Winchelsea in East Sussex, on the brink of Romney Marsh, is a beautiful centre for anyone wanting to mix hiking and history or birdwatching and beer
A complete stranger almost nutted me the moment we arrived at our Winchelsea B&B. It wasn’t anything personal; the front door was very low, he was very tall, and I was trying to go in as he was bent double trying to come out. You have to expect minor hazards if you want to stay in a 15th-century cottage.
Winchelsea (www.winchelsea.net) is a beautiful hilltop village overlooking Romney Marsh. My husband and I stayed at Strand House, a luxury B&B in a quintessential English cottage, so picture-perfect that it takes a sharp rap on the head from one of the low beams to convince you that it isn’t a happy hallucination. It has 10 very individual rooms, a cosy lounge and a garden, and does magnificent breakfasts (from £70 per room per night for two people inc full breakfast. Evening meals are also available). Alternatively, there’s The Lodge at Winchelsea, a motel built to resemble a barn, with modern rooms, a restaurant and bar (doubles from £65 inc continental breakfast ).
History confronted us as soon as we climbed the hill to explore: the lane enters the village by squeezing through an ancient stone arch, Strand Gate. Winchelsea used to be walled, and three of the four gateways survive. They’re narrow enough to make life scary for any vehicle bigger than the medieval carts they were designed for.
Inside the gate is a timewarp. Streets of lovely houses - half-timbered, weatherboarded, tile-hung, stone-built; lavender borders flickering with dozens of butterflies; few pavements, no street lights, and although the streets have names, they haven’t got name signs. Luckily, Winchelsea’s small, laid out on a grid plan, and blessed with friendly inhabitants, so it’s not hard to find your way about.
The centre of the village is St Thomas’ church, where the magnificent 1930s stained glass windows by Douglas Strachan are almost literally stunning, full of colour and movement. The faces of the people in them are the most alive and expressive I’ve ever seen. They seem to be individuals rather than imaginings.
Spike Milligan is buried in the churchyard. So is a woman ‘killed by enemy action’ during World War II. Winchelsea is peaceful now but it was often on the front line in the past, as we found out when we visited the interesting local museum in the old Court Hall opposite the church. Winchelsea used to be on the coast and was one of the Cinque Ports, building ships outside Strand House. It suffered several raids by the French over the years and the Royal Military Canal, which runs by at the foot of the hill, was dug to keep Napoleon out. During World War II, decoy sites were set up on the marshes nearby and anti-aircraft guns in the village, which was bombed several times.
For hikers, various footpaths wind away from Winchelsea. We followed one through the fields past Camber Castle (www.english-heritage.org.uk) to Rye (www.visitrye.co.uk). This is another picture-postcard town, with beautiful cobbled streets, inviting shops and even more inviting pubs, plus a useful Heritage Centre (ryeheritage.co.uk) offering audio guides to help you explore. Like Winchelsea, Rye is built on a hill, and the views are best appreciated from the garden of the Ypres Castle Inn (Gun Gardens, off Church Square; 01797 223248; www.yprescastleinn.co.uk). The inn serves delicious, well-presented meals featuring local, seasonal produce, including fish landed at the town wharf.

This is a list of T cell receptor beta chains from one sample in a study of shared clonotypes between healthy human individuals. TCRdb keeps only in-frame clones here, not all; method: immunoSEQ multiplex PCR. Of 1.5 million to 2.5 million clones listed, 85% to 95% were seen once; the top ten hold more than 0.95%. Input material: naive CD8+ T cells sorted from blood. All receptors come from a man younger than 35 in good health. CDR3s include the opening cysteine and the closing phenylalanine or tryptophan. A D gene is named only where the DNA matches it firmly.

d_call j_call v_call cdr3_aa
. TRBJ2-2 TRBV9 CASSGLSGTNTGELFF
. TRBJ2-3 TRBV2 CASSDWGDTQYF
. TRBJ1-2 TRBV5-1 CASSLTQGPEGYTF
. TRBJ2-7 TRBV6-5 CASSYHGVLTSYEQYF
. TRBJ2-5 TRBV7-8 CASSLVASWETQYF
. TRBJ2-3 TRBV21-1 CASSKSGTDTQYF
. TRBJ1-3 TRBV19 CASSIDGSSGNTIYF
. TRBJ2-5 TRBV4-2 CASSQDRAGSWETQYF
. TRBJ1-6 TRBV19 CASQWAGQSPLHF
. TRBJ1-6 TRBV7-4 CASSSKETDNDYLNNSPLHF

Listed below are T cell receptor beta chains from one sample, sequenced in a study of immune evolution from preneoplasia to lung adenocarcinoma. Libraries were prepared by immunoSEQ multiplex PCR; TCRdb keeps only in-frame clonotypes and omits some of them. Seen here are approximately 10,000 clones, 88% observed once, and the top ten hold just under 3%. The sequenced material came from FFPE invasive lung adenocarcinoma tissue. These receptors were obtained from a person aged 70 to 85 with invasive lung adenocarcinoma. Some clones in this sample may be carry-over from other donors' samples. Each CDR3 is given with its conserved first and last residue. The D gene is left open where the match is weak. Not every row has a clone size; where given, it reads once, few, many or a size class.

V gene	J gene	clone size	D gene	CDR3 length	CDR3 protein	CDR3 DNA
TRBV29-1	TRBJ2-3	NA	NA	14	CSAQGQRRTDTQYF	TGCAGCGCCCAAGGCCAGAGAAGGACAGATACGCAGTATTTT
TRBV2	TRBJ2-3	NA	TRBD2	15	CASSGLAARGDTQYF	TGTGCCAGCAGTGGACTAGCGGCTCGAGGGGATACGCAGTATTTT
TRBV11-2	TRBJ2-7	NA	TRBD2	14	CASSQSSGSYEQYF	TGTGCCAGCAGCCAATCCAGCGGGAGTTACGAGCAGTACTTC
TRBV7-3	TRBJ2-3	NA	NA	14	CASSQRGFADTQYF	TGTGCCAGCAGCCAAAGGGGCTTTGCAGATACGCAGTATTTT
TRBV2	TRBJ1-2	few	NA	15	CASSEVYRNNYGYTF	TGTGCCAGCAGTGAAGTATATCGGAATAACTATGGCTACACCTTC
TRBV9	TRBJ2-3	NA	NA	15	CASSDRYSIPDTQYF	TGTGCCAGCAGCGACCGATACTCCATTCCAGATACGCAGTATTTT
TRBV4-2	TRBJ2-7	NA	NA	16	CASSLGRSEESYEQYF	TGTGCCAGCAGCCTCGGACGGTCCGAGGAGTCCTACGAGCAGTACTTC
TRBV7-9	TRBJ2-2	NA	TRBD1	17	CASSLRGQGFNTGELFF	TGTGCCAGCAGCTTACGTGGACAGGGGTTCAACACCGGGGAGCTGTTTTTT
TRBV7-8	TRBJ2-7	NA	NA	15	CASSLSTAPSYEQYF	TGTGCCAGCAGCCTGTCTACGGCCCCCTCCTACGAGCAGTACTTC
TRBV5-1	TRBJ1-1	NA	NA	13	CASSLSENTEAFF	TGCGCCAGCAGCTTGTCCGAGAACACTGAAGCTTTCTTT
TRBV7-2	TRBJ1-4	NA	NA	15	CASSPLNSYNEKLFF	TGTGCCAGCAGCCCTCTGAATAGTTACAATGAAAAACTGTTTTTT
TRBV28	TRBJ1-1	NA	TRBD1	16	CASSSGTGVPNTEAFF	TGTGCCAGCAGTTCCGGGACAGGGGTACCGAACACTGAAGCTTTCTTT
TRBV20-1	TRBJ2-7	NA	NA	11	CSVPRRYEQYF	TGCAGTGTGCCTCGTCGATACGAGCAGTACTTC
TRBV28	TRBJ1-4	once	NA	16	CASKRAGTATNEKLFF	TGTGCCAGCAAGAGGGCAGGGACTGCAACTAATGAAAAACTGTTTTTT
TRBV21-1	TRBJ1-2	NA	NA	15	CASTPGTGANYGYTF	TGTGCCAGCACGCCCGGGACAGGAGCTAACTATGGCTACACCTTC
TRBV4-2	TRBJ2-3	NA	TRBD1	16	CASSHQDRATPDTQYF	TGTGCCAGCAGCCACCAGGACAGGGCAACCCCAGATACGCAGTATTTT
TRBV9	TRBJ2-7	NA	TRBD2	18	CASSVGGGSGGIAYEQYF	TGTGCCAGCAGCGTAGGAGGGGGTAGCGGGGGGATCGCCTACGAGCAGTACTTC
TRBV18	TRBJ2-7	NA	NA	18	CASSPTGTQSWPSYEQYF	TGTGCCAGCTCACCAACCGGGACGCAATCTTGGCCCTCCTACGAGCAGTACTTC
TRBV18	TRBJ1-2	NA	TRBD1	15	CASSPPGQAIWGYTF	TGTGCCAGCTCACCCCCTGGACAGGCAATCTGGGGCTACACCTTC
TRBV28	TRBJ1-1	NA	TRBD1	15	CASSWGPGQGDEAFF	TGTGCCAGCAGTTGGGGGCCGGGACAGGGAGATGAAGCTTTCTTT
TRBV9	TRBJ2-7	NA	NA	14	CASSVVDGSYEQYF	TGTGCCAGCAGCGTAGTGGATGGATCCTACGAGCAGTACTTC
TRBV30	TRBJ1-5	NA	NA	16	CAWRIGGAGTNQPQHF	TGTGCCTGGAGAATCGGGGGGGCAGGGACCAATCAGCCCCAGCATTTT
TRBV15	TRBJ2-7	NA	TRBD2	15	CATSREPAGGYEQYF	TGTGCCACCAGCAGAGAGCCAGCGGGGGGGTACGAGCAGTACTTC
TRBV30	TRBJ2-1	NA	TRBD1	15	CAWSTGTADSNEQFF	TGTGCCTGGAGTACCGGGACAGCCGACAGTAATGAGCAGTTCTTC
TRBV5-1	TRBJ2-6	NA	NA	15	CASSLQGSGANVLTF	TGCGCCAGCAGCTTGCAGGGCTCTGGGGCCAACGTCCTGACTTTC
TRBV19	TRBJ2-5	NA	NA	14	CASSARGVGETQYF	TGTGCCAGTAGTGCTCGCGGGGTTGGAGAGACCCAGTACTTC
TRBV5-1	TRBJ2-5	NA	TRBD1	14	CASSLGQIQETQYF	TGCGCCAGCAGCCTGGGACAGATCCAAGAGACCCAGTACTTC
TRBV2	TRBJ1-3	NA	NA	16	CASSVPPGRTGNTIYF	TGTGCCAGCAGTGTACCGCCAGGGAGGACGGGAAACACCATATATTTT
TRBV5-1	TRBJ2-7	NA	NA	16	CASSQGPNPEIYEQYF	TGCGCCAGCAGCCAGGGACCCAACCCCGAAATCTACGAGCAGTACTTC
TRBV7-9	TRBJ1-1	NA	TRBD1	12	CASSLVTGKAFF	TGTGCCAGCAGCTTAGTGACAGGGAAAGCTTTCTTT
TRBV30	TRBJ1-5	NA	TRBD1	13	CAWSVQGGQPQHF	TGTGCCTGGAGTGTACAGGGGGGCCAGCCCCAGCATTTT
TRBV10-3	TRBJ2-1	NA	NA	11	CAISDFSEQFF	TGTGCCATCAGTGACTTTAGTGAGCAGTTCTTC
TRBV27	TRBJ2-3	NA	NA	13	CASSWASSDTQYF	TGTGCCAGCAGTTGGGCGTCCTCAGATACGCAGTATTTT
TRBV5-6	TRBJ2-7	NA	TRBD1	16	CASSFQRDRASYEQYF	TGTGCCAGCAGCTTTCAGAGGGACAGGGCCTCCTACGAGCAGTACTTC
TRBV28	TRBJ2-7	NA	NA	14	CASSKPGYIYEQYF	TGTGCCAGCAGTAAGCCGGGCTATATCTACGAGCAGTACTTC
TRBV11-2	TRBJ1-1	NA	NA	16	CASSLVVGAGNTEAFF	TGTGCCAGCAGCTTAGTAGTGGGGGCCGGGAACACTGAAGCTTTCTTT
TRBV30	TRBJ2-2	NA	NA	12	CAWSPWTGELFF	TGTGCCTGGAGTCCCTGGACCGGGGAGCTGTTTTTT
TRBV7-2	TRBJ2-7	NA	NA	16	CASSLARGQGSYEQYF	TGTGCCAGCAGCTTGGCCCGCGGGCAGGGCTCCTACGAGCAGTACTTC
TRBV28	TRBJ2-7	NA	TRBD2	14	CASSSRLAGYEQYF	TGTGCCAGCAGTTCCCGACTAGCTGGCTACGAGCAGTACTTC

In the opposite direction, paths lead to Icklesham village via a short stretch of the Royal Military Canal and Icklesham Windmill. The Queens Head (01424 814552; www.queenshead.com) is hidden at the end of Parsonage Lane, a lane so narrow and insignificant that it looks like someone’s driveway. The pub has a lovely timbered interior with real fires in winter, a garden with glorious views down the Brede Valley, real ale and substantial but quality pub food.
A walk along the Royal Military Canal (www.royalmilitarycanal.com) is a must, for both its history and its wildlife. A footpath runs its whole length, but unfortunately roads follow most of it too. However, a short drive to the pretty village of Appledore let us pick up a very pretty section of the canal that is owned by the National Trust and road-free. As a defence against Napoleon, the canal would have been about as much use as a fence to keep out monkeys, but this section makes a delightful out-and-back walk of up to eight miles. We enjoyed a sunny day ambling beside the water, spotting greenfinches, lapwings, green woodpeckers, herons, a young cuckoo and even a kingfisher. Back in Appledore, there was tea at the charming Miss Mollett’s High-Class Tea Room (cash only; 01233 758555; www.missmolletts.co.uk).
The Sound Mirrors at Greatstone were a bit more efficient as defences. Precursors of radar, they picked up the sound of approaching enemy aircraft. Various shapes and sizes were tested and three different models stand side by side here. They’re on private land but can be seen clearly from a public footpath, and there are occasional guided tours (greatstone.net/history/sound_mirrors). You could get here on the slightly-less-than-lifesize Romney, Hythe and Dymchurch Railway, hauled by steam or diesel engines (01797 362353; www.rhdr.org.uk); get off at Romney Sands.
Nearby is the RSPB’s Dungeness reserve (01797 320588; www.rspb.org.uk/reserves), where we had the surreal sight of a marsh harrier gliding slowly against the backdrop of the power station. There’s more birding at the Rye Harbour Nature Reserve (www.wildrye.info/reserve) near Winchelsea, where we watched terns feeding their well-camouflaged chicks.
The proximity of wildlife and defences sums up the experience. Once in the front line of warfare, Winchelsea is now a front-runner as a peaceful holiday destination.